Oceanic: Surface
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The Surface series reflect my interest in the physicality of water - studying shapes, formations and exploring how water moves and sculpts what w… Read More
The Surface series reflect my interest in the physicality of water - studying shapes, formations and exploring how water moves and sculpts what we see on the skin of the ocean. Surface depicts the ocean in various times and weather conditions. This series explores the duality of the ocean, such as the way the surface can be both transparent and reflective - echoing life below the surface and above in the sky. Read Less
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Oceanic: Surface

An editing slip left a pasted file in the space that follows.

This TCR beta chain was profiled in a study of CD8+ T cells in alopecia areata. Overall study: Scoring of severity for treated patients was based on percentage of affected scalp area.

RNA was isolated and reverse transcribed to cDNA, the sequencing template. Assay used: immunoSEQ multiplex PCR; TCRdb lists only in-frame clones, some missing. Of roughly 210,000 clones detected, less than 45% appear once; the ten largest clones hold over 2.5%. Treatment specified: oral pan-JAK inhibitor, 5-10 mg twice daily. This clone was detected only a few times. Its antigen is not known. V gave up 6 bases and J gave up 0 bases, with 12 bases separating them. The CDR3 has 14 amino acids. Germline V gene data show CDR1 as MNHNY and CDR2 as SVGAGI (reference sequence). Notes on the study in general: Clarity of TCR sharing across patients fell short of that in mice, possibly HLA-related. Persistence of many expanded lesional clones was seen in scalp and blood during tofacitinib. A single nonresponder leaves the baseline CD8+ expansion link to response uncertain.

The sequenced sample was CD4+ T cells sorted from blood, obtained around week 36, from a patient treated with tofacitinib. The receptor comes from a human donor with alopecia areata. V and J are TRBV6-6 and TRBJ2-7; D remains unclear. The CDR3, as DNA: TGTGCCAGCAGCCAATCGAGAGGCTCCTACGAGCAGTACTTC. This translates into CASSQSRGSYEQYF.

Arne Naess, who first termed ‘Deep Ecology’, describes a unique heightened experience, where one feels a self-realisation that one is intrinsically connected to nature - ‘a feeling often called oceanic because many have had this feeling on the ocean’.
The Surface series reflect my interest in the physicality of water - studying shapes, formations and exploring how water moves and sculpts what we see on the skin of the ocean. Surface depicts the ocean in various times and weather conditions. This series explores the duality of the ocean, such as the way the surface can be both transparent and reflective - echoing life below the surface and above in the sky.
Figure 1. Sophie Bray, Oceanic: Surface, 2009, Pencil on paper, 57 x 76 cm.
Figure 2. Sophie Bray, Oceanic: Surface, 2010, Pencil on paper, 50 x 66 cm.
Figure 3. Sophie Bray, Oceanic: Surface, 2009, Pencil on paper, 50 x 66 cm.
Figure 4. Sophie Bray, Oceanic: Surface, 2010, Pencil on paper, 50 x 66 cm.
Figure 5. Sophie Bray, Oceanic: Surface, 2010, Pencil on paper, 50 x 66 cm.
Figure 6. Sophie Bray, Oceanic: Surface, 2010, Pencil on paper, 50 x 66 cm.
Figure 7. Sophie Bray, Oceanic: Surface, 2010, Pencil on paper, 50 x 66 cm.